Epigenetic changes seen in HIV-positive patients can cause biologic aging.
A recent study found that an HIV infection can biologically age patients almost 5 years.
The study, published by Molecular Cell, used a tool that evaluates epigenetic changes in cells that effect the DNA sequence. Once these changes occur, they are passed to the next generation of cells.
Researchers used methylation as the biomarker to analyze changes, since methylation of DNA can influence how genes are made into proteins.
"What we've seen in previous studies is that as we age, methylation across the entire genome changes," said study co-author Trey Ideker, PhD, in a press release. "Some people call it entropy or genetic drift. Although we're not sure of the exact mechanism by which these epigenetic changes lead to symptoms of aging, it's a trend that we can measure inside people's cells."
Included in this analysis were 137 patients enrolled in CHARTER, a long-term study that monitors HIV patients on combination antiretroviral therapy. Patients in the study did not have any other health conditions.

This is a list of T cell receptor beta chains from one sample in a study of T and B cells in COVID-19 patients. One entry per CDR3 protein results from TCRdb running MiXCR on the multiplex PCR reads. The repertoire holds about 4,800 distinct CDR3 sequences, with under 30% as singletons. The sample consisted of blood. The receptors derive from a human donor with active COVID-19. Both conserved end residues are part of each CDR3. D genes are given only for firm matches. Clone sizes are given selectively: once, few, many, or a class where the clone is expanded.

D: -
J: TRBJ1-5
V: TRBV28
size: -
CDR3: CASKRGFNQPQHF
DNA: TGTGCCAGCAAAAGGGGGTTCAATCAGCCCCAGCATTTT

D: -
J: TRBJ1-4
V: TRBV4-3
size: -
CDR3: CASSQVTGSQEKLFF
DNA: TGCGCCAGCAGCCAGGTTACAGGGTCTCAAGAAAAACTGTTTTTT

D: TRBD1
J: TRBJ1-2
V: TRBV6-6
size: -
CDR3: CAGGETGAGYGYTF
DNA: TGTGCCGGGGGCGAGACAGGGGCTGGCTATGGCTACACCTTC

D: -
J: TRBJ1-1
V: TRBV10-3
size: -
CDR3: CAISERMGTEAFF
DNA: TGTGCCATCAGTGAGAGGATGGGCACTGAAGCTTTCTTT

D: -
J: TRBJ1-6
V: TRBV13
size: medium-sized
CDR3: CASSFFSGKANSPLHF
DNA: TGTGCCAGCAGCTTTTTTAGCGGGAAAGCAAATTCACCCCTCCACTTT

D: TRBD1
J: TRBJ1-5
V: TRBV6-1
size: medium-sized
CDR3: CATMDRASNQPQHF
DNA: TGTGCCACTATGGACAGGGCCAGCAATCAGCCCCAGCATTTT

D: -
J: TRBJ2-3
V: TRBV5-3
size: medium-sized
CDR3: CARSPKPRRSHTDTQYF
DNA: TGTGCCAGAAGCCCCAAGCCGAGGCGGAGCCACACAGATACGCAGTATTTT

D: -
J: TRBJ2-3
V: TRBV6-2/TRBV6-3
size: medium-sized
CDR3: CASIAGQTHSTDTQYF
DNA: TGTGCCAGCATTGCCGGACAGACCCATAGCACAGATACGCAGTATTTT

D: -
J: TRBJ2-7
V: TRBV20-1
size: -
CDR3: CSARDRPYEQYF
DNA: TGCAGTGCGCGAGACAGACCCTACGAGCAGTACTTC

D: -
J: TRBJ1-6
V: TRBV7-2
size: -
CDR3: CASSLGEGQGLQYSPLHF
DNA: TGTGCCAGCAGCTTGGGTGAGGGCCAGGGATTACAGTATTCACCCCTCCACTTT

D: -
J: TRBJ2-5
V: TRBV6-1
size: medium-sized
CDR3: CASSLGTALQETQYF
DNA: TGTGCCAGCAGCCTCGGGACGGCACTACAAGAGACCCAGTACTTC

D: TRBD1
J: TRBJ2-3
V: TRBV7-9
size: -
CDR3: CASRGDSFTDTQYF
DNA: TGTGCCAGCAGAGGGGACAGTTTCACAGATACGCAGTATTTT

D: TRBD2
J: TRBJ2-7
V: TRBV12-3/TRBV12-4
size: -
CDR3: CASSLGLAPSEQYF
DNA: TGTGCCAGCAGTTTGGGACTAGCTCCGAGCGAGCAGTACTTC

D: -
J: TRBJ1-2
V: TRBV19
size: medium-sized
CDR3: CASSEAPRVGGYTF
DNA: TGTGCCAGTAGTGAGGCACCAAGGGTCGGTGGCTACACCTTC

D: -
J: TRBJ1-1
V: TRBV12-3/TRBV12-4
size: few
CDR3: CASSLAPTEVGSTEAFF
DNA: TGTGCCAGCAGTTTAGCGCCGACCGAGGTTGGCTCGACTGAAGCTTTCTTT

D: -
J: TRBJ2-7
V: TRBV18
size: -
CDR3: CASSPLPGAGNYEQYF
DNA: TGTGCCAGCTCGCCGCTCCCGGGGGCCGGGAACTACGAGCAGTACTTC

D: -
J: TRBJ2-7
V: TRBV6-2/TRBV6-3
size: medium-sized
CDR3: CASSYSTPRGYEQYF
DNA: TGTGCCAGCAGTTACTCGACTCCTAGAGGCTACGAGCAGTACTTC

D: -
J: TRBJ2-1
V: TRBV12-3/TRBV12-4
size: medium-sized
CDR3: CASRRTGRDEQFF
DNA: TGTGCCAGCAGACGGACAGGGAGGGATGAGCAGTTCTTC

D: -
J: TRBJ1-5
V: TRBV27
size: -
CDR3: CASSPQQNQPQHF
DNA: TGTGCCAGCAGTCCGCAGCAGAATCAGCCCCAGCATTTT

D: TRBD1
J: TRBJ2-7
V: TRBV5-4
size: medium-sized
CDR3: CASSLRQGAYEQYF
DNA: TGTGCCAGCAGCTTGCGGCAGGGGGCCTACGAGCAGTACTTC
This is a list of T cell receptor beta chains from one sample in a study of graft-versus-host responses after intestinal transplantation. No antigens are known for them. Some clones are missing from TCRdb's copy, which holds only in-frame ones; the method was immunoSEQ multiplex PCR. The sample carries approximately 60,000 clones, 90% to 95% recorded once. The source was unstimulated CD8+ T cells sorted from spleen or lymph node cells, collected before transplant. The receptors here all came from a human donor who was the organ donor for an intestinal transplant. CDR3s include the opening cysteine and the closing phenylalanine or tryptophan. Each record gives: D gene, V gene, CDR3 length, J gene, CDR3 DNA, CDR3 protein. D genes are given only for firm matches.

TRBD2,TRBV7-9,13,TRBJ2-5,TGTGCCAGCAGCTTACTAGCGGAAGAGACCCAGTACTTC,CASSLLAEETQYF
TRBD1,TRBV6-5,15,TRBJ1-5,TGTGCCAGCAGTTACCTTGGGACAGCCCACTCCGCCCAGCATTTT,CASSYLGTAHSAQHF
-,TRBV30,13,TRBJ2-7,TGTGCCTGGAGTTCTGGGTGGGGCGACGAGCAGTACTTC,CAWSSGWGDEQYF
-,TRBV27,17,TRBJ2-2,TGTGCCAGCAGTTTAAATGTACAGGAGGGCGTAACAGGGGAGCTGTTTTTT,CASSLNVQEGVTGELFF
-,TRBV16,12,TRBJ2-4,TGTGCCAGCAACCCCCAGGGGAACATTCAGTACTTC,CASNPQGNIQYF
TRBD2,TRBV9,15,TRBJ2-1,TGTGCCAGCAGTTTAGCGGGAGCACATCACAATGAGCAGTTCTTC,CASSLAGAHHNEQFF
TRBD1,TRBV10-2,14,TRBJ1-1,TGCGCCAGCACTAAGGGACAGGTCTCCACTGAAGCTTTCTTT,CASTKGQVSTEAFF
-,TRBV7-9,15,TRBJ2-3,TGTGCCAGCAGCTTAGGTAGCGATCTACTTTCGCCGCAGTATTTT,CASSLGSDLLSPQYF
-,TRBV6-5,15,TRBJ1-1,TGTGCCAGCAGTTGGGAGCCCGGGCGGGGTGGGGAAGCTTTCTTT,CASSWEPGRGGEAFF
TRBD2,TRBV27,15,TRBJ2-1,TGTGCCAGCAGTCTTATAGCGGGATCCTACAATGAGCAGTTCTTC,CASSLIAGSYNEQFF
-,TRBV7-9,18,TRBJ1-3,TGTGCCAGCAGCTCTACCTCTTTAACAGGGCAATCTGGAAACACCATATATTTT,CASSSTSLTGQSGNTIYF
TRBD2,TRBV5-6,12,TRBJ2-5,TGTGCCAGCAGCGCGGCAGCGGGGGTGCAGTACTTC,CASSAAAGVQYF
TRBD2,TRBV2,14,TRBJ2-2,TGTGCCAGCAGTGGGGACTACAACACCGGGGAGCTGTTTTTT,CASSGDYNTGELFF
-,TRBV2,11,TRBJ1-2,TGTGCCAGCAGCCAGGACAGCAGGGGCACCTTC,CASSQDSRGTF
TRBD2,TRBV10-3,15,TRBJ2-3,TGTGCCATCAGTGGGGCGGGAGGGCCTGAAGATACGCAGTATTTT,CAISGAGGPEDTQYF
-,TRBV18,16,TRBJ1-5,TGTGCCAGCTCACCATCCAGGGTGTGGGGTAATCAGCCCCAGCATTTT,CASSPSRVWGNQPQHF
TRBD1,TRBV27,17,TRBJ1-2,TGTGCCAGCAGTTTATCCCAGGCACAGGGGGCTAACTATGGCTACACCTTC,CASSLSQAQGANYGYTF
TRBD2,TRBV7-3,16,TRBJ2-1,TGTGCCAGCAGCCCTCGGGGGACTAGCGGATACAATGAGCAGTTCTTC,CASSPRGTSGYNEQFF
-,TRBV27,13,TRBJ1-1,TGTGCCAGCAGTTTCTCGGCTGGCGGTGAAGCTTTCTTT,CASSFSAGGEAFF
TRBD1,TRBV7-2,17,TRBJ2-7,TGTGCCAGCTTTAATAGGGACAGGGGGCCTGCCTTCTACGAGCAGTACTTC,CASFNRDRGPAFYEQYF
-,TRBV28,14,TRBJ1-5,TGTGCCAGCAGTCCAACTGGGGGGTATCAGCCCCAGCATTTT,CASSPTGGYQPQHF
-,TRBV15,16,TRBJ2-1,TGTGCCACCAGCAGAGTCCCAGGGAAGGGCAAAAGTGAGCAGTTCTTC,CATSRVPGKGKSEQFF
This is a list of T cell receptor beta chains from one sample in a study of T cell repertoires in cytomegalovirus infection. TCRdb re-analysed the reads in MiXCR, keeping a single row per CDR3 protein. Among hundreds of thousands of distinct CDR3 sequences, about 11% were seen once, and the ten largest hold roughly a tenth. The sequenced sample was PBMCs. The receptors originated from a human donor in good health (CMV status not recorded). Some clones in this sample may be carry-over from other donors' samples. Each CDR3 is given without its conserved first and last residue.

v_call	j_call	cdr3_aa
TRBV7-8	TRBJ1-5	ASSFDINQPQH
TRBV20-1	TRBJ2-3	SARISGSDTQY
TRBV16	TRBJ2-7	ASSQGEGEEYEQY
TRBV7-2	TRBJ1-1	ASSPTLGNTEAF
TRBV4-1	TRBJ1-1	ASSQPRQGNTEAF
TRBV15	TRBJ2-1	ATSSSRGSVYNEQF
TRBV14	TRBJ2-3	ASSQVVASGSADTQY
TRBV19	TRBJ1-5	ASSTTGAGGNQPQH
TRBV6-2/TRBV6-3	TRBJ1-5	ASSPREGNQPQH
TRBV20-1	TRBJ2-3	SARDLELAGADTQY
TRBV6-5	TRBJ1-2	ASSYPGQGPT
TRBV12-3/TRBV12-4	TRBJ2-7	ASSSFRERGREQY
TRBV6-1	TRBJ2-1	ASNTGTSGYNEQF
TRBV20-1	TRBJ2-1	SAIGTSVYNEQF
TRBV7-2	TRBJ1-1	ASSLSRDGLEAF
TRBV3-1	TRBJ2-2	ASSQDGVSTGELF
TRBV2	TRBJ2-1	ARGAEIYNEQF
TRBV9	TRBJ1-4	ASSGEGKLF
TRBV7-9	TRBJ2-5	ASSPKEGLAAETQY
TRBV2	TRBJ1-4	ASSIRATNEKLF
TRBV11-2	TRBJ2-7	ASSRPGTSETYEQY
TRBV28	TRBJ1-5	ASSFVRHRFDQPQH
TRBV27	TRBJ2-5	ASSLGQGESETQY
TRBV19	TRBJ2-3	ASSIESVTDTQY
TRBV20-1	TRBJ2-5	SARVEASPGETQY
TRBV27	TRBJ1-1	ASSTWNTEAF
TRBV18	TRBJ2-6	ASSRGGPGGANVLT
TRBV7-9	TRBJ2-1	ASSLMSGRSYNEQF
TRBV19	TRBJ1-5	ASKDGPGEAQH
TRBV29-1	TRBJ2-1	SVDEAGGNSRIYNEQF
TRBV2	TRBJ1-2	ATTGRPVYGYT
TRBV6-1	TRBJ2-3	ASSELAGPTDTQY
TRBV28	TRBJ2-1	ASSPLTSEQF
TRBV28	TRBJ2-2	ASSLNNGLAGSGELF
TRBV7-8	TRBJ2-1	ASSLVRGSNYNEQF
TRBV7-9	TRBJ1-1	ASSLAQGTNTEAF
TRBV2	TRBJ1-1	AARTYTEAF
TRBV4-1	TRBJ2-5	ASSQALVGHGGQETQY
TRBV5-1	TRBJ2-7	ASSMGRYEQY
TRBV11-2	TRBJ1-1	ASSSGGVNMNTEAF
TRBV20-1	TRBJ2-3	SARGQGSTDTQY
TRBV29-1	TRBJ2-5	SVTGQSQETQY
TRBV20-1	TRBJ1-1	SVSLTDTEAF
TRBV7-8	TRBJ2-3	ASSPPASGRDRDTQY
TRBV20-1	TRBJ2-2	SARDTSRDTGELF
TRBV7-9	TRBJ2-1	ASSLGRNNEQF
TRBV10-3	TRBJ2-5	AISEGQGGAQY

Also included were 44 HIV-negative control group patients.
There was also an independent group used to confirm the findings, which included 48 patients both HIV positive and negative.
Researchers discovered that patients with HIV had an average advance in biological aging of 4.9 years and this change increases the risk of mortality by 19%.
"Another thing that was surprising was that there was no difference between the methylation patterns in those people who were recently infected [less than five years] and those with chronic infection [more than 12 years]," said study co-author Howard Fox, MD, PhD.
Researchers state that it is possible for drugs to be developed to combat these epigenetic changes.
Patients with an HIV infection should also be more aware of their risk for age-related diseases and live a healthier lifestyle, the study concluded.